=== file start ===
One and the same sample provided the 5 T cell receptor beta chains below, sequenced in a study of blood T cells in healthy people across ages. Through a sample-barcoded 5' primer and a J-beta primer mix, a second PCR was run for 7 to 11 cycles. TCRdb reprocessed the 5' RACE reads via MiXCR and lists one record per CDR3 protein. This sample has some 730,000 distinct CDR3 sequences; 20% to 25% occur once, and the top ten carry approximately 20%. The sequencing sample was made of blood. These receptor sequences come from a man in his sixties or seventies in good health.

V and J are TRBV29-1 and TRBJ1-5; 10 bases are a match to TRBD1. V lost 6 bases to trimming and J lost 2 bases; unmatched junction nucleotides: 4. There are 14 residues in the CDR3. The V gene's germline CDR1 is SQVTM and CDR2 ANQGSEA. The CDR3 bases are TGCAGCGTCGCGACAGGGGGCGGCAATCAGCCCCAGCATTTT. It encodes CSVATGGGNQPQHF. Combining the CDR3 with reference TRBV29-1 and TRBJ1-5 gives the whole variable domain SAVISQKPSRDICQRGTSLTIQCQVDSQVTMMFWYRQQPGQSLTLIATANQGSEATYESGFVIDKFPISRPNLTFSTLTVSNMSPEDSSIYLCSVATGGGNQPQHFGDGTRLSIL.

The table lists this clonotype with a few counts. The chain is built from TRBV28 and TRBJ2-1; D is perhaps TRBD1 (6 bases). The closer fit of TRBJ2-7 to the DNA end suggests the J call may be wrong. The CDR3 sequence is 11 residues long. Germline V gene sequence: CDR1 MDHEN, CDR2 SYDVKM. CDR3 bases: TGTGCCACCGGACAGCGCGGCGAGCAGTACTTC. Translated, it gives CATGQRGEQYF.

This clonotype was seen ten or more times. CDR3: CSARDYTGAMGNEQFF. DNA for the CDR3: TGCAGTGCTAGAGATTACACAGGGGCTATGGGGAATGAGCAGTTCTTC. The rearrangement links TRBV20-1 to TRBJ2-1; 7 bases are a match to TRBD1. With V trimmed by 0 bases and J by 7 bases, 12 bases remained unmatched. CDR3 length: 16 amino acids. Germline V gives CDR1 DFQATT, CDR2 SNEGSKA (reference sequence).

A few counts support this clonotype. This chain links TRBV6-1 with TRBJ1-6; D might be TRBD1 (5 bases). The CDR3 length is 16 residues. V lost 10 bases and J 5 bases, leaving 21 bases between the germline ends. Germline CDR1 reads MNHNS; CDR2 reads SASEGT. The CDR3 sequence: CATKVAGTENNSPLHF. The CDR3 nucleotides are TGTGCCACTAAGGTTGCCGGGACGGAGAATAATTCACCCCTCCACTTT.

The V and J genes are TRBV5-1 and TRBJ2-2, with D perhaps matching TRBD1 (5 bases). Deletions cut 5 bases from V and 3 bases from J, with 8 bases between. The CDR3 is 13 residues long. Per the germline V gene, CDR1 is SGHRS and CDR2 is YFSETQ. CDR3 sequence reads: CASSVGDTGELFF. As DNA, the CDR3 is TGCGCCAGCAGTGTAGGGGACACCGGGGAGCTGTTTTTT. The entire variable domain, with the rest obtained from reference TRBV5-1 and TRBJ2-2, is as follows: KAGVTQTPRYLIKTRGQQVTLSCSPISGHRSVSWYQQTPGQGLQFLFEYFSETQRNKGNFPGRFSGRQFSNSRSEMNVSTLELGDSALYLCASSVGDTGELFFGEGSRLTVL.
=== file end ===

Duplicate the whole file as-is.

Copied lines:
One and the same sample provided the 5 T cell receptor beta chains below, sequenced in a study of blood T cells in healthy people across ages. Through a sample-barcoded 5' primer and a J-beta primer mix, a second PCR was run for 7 to 11 cycles. TCRdb reprocessed the 5' RACE reads via MiXCR and lists one record per CDR3 protein. This sample has some 730,000 distinct CDR3 sequences; 20% to 25% occur once, and the top ten carry approximately 20%. The sequencing sample was made of blood. These receptor sequences come from a man in his sixties or seventies in good health.

V and J are TRBV29-1 and TRBJ1-5; 10 bases are a match to TRBD1. V lost 6 bases to trimming and J lost 2 bases; unmatched junction nucleotides: 4. There are 14 residues in the CDR3. The V gene's germline CDR1 is SQVTM and CDR2 ANQGSEA. The CDR3 bases are TGCAGCGTCGCGACAGGGGGCGGCAATCAGCCCCAGCATTTT. It encodes CSVATGGGNQPQHF. Combining the CDR3 with reference TRBV29-1 and TRBJ1-5 gives the whole variable domain SAVISQKPSRDICQRGTSLTIQCQVDSQVTMMFWYRQQPGQSLTLIATANQGSEATYESGFVIDKFPISRPNLTFSTLTVSNMSPEDSSIYLCSVATGGGNQPQHFGDGTRLSIL.

The table lists this clonotype with a few counts. The chain is built from TRBV28 and TRBJ2-1; D is perhaps TRBD1 (6 bases). The closer fit of TRBJ2-7 to the DNA end suggests the J call may be wrong. The CDR3 sequence is 11 residues long. Germline V gene sequence: CDR1 MDHEN, CDR2 SYDVKM. CDR3 bases: TGTGCCACCGGACAGCGCGGCGAGCAGTACTTC. Translated, it gives CATGQRGEQYF.

This clonotype was seen ten or more times. CDR3: CSARDYTGAMGNEQFF. DNA for the CDR3: TGCAGTGCTAGAGATTACACAGGGGCTATGGGGAATGAGCAGTTCTTC. The rearrangement links TRBV20-1 to TRBJ2-1; 7 bases are a match to TRBD1. With V trimmed by 0 bases and J by 7 bases, 12 bases remained unmatched. CDR3 length: 16 amino acids. Germline V gives CDR1 DFQATT, CDR2 SNEGSKA (reference sequence).

A few counts support this clonotype. This chain links TRBV6-1 with TRBJ1-6; D might be TRBD1 (5 bases). The CDR3 length is 16 residues. V lost 10 bases and J 5 bases, leaving 21 bases between the germline ends. Germline CDR1 reads MNHNS; CDR2 reads SASEGT. The CDR3 sequence: CATKVAGTENNSPLHF. The CDR3 nucleotides are TGTGCCACTAAGGTTGCCGGGACGGAGAATAATTCACCCCTCCACTTT.

The V and J genes are TRBV5-1 and TRBJ2-2, with D perhaps matching TRBD1 (5 bases). Deletions cut 5 bases from V and 3 bases from J, with 8 bases between. The CDR3 is 13 residues long. Per the germline V gene, CDR1 is SGHRS and CDR2 is YFSETQ. CDR3 sequence reads: CASSVGDTGELFF. As DNA, the CDR3 is TGCGCCAGCAGTGTAGGGGACACCGGGGAGCTGTTTTTT. The entire variable domain, with the rest obtained from reference TRBV5-1 and TRBJ2-2, is as follows: KAGVTQTPRYLIKTRGQQVTLSCSPISGHRSVSWYQQTPGQGLQFLFEYFSETQRNKGNFPGRFSGRQFSNSRSEMNVSTLELGDSALYLCASSVGDTGELFFGEGSRLTVL.